More than walk of shame meets Groundhog Day.
Happy Death Day staring Jessica Rothe, written by Scott Lobdell and directed by Christopher Landon on the surface is just a collage girl stuck in an endless time loop that starts over and over waking up in some unknown conquest’s dorm room every morning after she’s been killed later that night. But at its heart, it’s much more.
When we first meet Tree (Rothe) this main character is an angry person who acts like a bitch to everyone that is seemingly beneath her. A strange way to start off a movie. It’s a little off-putting, but this is a redemption story in much the same way as A Christmas Carol is for Ebenezer, but done in a Groundhogian way.
This is a murder mystery in the vain of D.O.A (1950), Tree knows she has been killed, her mission becomes finding out who done it and stop it from happening again and again. Before it’s too late…
Too late because this has a clever device written in. Her injuries are cumulative, obviously reduced or she wouldn’t wake up to her “It’s your birthday” ringtone every day. To get killed on your birthday sucks, but if you are born on your mothers birthday and she has passed, you may be able to restart the game we call life?
We find out why Tree is such a nasty person when we find out about her mom’s death and how she’s avoiding her dad and basically life itself. She is being self-destructive and also thinks that all people want her for is sex. When she finds out that Carter (Israel Broussard) didn’t let Tree have her way with him while she was drunk, that’s the moment when she lets her gaurd down and is open to a world that is not as cruel as she thinks.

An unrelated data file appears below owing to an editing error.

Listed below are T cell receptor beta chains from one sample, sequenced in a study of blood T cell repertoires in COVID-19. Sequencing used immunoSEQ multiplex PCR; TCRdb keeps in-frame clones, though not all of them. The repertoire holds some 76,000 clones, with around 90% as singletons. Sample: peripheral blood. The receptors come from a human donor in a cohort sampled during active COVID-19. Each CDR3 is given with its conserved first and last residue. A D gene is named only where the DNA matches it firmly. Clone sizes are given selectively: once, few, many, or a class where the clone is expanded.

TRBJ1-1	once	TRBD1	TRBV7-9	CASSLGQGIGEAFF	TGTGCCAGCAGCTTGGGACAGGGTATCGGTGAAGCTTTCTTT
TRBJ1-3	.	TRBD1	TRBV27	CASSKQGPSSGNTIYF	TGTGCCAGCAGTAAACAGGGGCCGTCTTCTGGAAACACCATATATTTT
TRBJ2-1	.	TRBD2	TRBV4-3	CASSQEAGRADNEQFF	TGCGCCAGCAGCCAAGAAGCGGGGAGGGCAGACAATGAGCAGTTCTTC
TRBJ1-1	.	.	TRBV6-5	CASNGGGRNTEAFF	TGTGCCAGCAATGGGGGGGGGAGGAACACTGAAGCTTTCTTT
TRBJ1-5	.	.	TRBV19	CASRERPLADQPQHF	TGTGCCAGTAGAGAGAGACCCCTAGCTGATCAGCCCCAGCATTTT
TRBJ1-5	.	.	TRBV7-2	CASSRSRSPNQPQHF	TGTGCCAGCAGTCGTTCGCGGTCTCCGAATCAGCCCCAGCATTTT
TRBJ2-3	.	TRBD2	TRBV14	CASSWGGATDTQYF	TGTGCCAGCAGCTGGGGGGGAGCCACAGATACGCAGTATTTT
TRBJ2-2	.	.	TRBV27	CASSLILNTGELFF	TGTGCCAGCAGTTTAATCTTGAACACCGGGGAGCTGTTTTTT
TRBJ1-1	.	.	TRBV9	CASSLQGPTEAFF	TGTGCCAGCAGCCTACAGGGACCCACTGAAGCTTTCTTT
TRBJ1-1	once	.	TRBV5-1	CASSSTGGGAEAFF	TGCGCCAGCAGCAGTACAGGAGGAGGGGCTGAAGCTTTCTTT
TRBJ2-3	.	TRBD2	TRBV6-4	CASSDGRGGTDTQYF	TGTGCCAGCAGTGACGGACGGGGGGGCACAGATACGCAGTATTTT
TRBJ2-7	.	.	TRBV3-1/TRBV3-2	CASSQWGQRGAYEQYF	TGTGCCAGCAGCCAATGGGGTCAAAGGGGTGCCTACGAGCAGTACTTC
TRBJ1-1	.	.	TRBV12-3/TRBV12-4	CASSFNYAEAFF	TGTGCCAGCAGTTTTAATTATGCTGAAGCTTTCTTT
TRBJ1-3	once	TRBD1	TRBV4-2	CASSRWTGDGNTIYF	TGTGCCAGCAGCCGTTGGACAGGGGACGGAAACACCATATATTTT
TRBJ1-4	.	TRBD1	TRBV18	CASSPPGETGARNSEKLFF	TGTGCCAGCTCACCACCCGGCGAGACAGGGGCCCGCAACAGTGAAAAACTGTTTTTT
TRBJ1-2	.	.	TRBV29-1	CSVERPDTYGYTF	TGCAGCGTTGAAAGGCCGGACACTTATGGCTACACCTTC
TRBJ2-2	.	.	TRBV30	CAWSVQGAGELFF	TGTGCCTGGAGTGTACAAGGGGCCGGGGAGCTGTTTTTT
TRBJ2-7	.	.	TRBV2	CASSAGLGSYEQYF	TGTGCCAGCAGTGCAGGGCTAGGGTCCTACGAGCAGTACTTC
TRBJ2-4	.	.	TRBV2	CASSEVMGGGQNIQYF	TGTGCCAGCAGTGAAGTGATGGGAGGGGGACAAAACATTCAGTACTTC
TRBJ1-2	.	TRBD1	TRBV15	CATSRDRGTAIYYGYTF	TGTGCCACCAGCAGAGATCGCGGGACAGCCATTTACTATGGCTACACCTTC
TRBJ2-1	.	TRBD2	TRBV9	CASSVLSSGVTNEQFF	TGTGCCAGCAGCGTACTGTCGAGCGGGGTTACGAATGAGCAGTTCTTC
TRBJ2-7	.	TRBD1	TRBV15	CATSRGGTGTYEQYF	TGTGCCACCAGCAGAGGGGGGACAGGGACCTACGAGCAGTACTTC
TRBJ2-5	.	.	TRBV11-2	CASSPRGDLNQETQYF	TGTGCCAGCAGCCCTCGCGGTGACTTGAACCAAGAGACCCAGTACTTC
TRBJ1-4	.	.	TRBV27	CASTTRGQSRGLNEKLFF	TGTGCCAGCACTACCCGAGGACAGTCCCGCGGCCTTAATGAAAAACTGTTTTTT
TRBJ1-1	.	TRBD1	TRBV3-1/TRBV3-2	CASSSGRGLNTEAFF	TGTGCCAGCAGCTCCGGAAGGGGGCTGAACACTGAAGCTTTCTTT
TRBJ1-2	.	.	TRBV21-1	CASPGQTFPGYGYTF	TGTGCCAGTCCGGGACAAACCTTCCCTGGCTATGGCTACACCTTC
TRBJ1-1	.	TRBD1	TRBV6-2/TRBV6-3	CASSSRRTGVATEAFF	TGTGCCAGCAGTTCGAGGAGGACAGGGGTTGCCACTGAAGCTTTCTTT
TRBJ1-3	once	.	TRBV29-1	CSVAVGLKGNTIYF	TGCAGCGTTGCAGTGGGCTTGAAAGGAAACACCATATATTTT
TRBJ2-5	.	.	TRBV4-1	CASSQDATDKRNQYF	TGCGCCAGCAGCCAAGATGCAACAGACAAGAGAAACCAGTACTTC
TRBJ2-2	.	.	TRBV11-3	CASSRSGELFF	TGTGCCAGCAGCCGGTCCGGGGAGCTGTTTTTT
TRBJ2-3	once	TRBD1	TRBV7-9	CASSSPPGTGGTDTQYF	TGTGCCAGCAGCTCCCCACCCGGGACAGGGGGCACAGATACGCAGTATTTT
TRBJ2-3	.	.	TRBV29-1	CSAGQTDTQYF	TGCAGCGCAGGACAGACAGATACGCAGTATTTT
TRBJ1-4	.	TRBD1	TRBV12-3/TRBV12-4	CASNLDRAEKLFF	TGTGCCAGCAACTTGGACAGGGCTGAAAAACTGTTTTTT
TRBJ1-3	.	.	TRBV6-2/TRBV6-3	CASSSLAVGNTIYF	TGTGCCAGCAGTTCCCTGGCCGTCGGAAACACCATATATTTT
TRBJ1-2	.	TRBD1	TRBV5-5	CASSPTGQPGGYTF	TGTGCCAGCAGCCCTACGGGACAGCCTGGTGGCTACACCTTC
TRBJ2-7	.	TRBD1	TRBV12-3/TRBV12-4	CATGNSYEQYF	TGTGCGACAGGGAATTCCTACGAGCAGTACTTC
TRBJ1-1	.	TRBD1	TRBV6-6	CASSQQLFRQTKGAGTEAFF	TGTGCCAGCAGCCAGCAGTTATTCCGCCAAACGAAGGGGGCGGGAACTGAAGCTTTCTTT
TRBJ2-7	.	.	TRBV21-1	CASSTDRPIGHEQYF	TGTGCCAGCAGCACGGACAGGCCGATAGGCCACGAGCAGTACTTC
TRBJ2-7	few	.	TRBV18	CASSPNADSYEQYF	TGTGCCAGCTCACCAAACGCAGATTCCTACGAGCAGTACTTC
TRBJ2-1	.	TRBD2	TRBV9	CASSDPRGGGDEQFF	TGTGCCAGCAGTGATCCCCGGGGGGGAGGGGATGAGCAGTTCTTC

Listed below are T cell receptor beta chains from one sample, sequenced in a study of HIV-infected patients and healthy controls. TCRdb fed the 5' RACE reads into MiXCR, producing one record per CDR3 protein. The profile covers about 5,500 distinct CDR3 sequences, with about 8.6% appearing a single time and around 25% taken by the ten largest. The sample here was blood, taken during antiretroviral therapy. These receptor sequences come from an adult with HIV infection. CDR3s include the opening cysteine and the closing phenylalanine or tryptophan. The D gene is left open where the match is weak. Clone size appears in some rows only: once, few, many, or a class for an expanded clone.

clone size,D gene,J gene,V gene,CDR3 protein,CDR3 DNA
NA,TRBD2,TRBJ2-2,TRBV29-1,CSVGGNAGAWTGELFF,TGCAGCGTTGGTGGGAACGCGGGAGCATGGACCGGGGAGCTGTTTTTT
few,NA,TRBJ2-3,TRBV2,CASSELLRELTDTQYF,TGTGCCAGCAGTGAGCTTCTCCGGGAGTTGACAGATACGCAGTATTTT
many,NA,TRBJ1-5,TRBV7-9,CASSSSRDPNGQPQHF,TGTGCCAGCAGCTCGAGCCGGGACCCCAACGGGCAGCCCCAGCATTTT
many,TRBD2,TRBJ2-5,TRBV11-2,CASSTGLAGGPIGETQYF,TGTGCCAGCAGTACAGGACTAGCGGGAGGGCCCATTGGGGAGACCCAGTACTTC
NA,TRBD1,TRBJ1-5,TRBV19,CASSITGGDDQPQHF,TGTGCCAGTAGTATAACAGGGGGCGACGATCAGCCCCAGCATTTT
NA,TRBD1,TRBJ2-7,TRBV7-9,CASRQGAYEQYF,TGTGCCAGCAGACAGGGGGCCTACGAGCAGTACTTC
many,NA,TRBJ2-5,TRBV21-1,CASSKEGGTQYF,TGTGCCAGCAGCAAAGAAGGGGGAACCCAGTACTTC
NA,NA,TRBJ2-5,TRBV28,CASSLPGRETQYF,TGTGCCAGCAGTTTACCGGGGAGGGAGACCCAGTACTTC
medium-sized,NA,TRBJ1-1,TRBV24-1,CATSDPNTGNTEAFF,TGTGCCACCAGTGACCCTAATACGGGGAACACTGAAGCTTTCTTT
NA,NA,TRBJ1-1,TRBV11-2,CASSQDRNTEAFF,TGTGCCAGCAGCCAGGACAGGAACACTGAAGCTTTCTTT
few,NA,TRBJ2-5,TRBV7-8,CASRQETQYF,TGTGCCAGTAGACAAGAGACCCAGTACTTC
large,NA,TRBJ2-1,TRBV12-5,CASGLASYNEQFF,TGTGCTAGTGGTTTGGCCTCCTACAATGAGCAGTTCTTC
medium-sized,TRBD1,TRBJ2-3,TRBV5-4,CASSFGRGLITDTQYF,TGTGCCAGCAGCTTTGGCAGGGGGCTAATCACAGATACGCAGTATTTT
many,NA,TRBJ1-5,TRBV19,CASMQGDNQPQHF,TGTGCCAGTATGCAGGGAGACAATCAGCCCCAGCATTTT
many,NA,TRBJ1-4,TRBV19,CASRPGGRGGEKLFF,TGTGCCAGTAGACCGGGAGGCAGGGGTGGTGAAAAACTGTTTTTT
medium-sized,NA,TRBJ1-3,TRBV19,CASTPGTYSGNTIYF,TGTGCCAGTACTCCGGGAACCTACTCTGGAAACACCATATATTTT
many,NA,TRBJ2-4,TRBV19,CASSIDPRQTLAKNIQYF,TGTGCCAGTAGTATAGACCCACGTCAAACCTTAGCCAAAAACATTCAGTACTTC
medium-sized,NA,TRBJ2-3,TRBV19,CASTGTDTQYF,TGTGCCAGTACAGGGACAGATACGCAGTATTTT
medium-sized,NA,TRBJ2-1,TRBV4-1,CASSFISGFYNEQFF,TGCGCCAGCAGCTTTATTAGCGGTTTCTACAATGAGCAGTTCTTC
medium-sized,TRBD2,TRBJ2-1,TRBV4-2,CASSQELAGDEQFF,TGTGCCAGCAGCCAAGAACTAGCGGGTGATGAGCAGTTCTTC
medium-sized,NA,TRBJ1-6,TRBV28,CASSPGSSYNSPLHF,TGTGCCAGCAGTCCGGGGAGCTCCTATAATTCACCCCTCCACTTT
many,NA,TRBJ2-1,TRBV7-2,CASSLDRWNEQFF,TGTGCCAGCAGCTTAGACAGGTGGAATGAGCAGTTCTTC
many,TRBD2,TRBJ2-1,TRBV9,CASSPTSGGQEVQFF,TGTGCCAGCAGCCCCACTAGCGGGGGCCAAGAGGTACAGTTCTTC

Suspects are a plenary here, and we usually find out who didn’t do it when they get killed themselves. I figured out the mystery about halfway through, then when it was revealed I was wrong, I was confused and stuck to my original conclusion. The ending did not disappoint.
The false finishes were well done, my favorite was probably the Buffy, and Sixteen Candles endings.
There was nothing that struck me wrong about the film, all I’d say is if you haven’t heard of Chekhov’s gun, don’t look it up before you see this film.
It is very well written, and the acting never came across as such. It passes the Bechdel test at times. And Yay! For the Love is Love nod.
Jessica Rothe and Israel Broussard are good castings. I felt the connection. Rothe is an amazing lead, someone, after the initial abrasive attitude, you want to follow along with and see this world through her eyes.
A theory I have is when we first see Tree wake up it’s not her first time around. Clues are that her head hurts, yes that could be a hangover as easily as a bludgeoning, but on the viewers’ second loop through Tree is slow to catch on to what is actually happening to her. Also, the Universal logo resets two times before the film begins which got an audible response from the audience I saw this with.
If you are a Sci-Fi time travel nerd like myself and want to see a film about a woman getting stronger on her journey to becoming kind, this is the movie for you (us).
4/5 stars. I’ll buy the Blu Ray as long as there is a commentary. It’s a great date night movie too, check it out while you can.